Types of Asbestos
Once mined in many places throughout the world but now mostly in Canada, Russia, Africa, and China, asbestos is a naturally-occurring mineral that was used for decades as an insulator for a host of products, many used in homes throughout the world.
Six different types of asbestos have been identified. These types are divided into two groups:
Serpentine – This variety of asbestos has a layered structure and curly fibers. Chrysotile asbestos is the only type in this category and was the kind of asbestos most often used in buildings in the United States.
Amphibole – This kind of asbestos is characterized by a long chain-like structure of fibers that are sharp and straight and easy to inhale. Found in this category are the remaining 5 types of asbestos – amosite, crocidolite, anthophyllite, tremolite, and actinolite. The first two were widely used in products until the 1980s and amosite is the 2nd most likely type to be found in buildings.
These kinds of asbestos are also often categorized by their color, though tremolite, anthophyllite, and actinolite remain unclassified.
- White – chrysotile
- Brown – amosite
- Blue – crocidolite
The commercial production of amosite or “brown” asbestos ended within the last 10 years and it is no longer mined. It was at one time, however, the second-most commonly used form of asbestos and many individuals were exposed to it during its use. It was employed as insulation in factories and buildings and also as acoustical material and anti-condensation material. Its use has been banned in most countries for about the last 30 years.
Crocidolite accounted for about 4 percent of all asbestos once used in the United States. This “blue” asbestos is harder and more brittle than other types of the mineral and can break easily, releasing dangerous needle-like fibers that are easily inhaled. This is undoubtedly the most lethal form of asbestos and was often used in making yarns and rope lagging and as reinforcement materials for plastics.
Crocidolite was generally mined in Western Australia, Bolivia, and South Africa and the percentage of miners who developed asbestos cancer due to crocidolite exposure stands at a staggering 18 percent. In the town of Wittenoom, Australia (population 20,000), where blue asbestos was mined for many years, more than 1,000 people have died of mesothelioma with officials estimating that another 1,000 will eventually perish from asbestos-related diseases. The town is now a ghost town, with 8 residents remaining, and has literally been erased from the map.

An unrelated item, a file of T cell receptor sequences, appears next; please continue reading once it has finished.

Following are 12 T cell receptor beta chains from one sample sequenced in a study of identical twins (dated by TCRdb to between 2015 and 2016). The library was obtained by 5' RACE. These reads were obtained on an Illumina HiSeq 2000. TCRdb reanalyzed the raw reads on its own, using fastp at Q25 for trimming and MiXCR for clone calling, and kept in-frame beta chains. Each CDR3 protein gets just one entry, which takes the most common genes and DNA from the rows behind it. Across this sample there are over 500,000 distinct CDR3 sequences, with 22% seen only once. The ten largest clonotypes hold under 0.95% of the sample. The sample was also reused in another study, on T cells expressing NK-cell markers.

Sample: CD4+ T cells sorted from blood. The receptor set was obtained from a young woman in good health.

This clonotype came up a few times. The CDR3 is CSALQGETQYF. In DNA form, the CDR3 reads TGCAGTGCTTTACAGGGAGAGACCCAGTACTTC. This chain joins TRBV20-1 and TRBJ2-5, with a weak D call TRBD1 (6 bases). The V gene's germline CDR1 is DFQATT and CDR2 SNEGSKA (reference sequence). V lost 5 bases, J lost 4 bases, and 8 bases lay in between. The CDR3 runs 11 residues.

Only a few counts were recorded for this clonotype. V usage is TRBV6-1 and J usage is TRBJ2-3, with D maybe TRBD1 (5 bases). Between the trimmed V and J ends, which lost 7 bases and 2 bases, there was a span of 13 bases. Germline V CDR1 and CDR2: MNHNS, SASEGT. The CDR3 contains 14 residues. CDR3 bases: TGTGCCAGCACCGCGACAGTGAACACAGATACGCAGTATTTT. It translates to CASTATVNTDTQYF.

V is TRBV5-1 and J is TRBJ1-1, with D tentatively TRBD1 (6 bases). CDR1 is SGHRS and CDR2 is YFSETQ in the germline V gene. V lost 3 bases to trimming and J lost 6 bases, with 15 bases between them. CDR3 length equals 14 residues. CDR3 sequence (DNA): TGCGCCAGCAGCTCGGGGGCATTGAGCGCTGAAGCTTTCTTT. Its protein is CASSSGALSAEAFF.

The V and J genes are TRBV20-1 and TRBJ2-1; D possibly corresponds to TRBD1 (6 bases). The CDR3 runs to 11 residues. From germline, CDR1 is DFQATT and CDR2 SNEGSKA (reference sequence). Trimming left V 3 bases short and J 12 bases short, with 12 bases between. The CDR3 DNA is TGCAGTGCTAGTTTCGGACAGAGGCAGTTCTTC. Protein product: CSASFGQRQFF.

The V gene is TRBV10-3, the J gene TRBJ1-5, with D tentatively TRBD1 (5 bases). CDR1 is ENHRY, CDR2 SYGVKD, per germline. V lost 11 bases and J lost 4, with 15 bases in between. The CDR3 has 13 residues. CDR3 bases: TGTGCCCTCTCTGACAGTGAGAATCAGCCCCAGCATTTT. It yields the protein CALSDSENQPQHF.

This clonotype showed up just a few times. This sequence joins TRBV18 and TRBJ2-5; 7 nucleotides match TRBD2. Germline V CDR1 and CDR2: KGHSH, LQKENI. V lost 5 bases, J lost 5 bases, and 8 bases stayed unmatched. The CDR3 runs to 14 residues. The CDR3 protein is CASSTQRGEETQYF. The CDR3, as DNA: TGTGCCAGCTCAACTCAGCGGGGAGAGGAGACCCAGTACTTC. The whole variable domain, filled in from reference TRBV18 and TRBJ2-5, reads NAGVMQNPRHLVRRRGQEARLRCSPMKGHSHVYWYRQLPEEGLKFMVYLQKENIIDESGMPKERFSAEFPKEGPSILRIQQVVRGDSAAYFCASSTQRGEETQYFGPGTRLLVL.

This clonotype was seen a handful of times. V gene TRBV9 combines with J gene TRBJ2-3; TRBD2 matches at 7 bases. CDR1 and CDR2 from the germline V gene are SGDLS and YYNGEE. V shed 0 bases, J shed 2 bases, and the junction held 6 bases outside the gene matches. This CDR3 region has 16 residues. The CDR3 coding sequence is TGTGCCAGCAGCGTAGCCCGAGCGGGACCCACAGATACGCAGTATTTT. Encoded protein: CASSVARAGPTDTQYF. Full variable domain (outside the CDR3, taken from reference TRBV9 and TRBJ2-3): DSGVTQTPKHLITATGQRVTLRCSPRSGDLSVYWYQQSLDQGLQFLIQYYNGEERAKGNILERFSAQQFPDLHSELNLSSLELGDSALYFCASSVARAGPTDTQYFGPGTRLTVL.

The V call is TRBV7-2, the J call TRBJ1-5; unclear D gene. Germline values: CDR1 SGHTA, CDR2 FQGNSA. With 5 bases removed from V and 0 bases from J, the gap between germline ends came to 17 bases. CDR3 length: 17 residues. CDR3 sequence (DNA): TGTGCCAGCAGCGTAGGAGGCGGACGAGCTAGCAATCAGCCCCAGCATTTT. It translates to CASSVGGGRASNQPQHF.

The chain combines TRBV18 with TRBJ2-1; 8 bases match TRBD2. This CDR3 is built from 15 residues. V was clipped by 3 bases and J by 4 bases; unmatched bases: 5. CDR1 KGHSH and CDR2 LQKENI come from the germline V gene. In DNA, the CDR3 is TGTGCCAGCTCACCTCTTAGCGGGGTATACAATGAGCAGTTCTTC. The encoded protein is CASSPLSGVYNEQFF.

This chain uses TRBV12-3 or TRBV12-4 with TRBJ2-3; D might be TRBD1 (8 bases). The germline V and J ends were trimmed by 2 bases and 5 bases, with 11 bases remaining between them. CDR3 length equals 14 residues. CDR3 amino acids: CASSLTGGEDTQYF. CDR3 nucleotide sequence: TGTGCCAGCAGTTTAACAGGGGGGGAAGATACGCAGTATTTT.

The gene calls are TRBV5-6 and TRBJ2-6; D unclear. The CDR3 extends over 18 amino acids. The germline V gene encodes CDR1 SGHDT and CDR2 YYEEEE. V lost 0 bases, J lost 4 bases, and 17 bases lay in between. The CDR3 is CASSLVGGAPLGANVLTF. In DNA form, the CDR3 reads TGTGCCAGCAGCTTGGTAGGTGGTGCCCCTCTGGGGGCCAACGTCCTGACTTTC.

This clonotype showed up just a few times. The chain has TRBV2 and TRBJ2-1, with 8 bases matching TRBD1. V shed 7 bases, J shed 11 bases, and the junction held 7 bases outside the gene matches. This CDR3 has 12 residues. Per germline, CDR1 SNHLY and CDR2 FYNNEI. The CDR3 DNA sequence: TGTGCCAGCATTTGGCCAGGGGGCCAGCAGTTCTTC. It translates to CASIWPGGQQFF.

The most common type of asbestos and the only kind that is still mined, chrysotile was the most widely used in the world’s developed countries. Estimates show that about 90-95 percent of all asbestos that remains in buildings in the U.S. and Canada is of this variety. Obviously, because it was the most widely used, it accounts for the most health problems, though the companies that mine it continue to attest to its safety.
Chrysotile is most often used in fireproofing and in insulation products and was widely used aboard U.S. Navy ships during World War II and the Korean War. It can also be woven into cloth and was once used in theater curtains and – ironically – to make protective clothing for those who worked with high temperature equipment or liquids. It was also an ingredient in cement and was helpful in the manufacture of friction products because of its heat-resistant properties. These included brake shoes, clutches, and disk pads. Its most recent uses were in the nuclear energy industry.
Today, the Canadian Chrysotile Institute maintains that the asbestos they mine is much safer these days and claims that they only market dense and non-friable products in which the chrysotile fiber is “encapsulated in a matrix of either cement or resin.” Previously, the chrysotile that was sold in the marketplace crumbled easily and was quite toxic.
Nonetheless, most experts maintain that ALL asbestos can cause cancer, even chrysotile, and even when exposure is minimal. This has been demonstrated by the fact that those who live near chrysotile mines have a much higher incidence of mesothelioma than the general public.
Anthophyllite asbestos, also known as “brown” asbestos is composed predominantly of iron and magnesium. The fibers are known to be long and flexible. Of the amphibole asbestos sub-classification, brown asbestos can be found in many talc mines and has been associated different respiratory disorders, though is not conclusively associated with mesothelioma as other varieties of asbestos are.
As an amphibole variety of asbestos fiber, tremolite asbestos is indeed associated with the development of mesothelioma and other asbestos-related cancer. Like other varieties of asbestos, tremolite asbestos is composed predominantly of magnesium and can range from off-white to a dark green in color. Tremolite asbestos is particularly common in vermiculite and vermiculite deposits.
Actinolite asbestos is a variety of the sub-classification of amphibole asbestos and, as such, its makeup and consistency is similar to other forms of this subset. Made predominantly of magnesium, actinolite asbestos is extremely rare and ranges in color from white to dark brown. Actinolite was not known to be used in asbestos products because of its rarity, but is known to be found in metamorphic rock.